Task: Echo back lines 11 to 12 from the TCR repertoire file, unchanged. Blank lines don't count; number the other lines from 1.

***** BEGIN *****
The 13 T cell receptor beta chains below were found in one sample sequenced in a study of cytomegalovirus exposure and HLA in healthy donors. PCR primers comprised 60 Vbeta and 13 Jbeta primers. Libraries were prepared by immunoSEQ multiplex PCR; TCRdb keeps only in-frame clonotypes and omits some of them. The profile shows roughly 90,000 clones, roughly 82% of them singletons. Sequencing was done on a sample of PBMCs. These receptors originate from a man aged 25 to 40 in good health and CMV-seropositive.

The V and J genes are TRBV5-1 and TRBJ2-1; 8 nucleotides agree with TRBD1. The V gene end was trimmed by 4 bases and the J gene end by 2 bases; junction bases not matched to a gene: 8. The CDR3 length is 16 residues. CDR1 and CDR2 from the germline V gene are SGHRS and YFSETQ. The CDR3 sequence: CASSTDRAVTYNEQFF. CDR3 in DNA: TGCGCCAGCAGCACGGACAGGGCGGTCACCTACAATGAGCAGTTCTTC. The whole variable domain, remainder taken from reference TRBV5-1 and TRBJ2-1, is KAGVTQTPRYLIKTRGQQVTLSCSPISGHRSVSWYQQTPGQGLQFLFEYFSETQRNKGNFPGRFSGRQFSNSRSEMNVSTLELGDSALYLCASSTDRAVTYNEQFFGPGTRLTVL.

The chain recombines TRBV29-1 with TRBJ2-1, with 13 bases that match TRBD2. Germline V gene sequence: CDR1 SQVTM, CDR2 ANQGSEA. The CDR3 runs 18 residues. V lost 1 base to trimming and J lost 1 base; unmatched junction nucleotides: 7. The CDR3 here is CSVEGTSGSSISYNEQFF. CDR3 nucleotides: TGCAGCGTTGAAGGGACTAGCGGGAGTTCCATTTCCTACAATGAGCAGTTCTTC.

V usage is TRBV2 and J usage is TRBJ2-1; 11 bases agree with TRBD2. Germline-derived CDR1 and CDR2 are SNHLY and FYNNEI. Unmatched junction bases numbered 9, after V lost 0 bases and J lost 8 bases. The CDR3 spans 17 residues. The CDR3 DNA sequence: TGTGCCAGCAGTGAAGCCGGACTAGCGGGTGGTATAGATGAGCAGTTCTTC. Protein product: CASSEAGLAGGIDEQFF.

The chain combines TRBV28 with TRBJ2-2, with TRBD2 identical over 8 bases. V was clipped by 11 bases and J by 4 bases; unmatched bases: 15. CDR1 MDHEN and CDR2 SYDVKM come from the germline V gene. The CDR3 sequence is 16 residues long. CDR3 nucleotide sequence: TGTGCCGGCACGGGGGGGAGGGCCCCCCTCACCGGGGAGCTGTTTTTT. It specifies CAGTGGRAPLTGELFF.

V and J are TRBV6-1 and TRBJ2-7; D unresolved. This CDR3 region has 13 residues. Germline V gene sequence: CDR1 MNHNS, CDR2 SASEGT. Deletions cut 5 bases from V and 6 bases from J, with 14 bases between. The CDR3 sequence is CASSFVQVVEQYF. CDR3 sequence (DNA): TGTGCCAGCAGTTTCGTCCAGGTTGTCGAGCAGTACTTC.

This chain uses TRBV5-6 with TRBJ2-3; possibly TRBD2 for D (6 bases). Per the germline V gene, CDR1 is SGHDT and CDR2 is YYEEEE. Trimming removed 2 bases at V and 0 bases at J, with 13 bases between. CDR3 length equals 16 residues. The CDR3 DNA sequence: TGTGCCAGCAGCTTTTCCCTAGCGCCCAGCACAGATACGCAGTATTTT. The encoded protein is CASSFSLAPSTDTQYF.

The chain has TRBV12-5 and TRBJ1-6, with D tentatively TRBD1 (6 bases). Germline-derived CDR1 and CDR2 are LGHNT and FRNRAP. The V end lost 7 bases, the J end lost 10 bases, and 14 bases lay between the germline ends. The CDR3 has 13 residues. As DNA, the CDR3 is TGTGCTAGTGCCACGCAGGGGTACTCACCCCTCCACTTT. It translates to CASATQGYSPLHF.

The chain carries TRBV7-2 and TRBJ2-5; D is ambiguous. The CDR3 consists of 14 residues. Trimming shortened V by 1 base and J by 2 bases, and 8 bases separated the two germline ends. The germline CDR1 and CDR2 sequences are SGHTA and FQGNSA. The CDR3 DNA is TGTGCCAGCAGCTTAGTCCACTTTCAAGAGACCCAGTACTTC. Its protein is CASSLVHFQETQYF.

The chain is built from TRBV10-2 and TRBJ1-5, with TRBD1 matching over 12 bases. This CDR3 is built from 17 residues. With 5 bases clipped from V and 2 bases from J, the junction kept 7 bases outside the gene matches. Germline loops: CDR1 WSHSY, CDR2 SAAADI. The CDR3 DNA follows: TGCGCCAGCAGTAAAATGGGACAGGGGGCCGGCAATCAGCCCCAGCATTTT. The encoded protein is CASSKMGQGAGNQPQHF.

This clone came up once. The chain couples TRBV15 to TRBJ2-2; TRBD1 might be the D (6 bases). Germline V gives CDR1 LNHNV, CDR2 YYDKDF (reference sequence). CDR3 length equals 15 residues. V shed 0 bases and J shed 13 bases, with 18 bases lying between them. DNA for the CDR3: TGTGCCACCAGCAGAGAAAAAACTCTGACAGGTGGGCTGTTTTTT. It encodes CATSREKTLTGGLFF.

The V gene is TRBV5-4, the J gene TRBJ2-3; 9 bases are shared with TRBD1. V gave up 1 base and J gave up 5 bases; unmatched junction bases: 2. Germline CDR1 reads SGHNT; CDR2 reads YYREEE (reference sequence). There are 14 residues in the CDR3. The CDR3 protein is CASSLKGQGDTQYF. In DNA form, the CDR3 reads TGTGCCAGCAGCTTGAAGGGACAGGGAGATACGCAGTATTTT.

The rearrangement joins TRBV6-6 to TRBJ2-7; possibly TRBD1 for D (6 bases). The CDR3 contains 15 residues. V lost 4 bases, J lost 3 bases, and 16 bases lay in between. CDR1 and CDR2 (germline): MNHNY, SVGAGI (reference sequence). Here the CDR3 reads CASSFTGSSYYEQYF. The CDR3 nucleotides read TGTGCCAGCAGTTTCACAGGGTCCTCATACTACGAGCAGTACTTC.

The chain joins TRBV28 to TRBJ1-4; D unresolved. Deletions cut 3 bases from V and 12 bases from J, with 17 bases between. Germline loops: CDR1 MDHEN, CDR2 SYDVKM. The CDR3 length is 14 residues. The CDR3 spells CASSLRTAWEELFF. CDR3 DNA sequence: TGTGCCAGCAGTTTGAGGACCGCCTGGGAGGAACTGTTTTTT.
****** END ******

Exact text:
This clone came up once. The chain couples TRBV15 to TRBJ2-2; TRBD1 might be the D (6 bases). Germline V gives CDR1 LNHNV, CDR2 YYDKDF (reference sequence). CDR3 length equals 15 residues. V shed 0 bases and J shed 13 bases, with 18 bases lying between them. DNA for the CDR3: TGTGCCACCAGCAGAGAAAAAACTCTGACAGGTGGGCTGTTTTTT. It encodes CATSREKTLTGGLFF.

The V gene is TRBV5-4, the J gene TRBJ2-3; 9 bases are shared with TRBD1. V gave up 1 base and J gave up 5 bases; unmatched junction bases: 2. Germline CDR1 reads SGHNT; CDR2 reads YYREEE (reference sequence). There are 14 residues in the CDR3. The CDR3 protein is CASSLKGQGDTQYF. In DNA form, the CDR3 reads TGTGCCAGCAGCTTGAAGGGACAGGGAGATACGCAGTATTTT.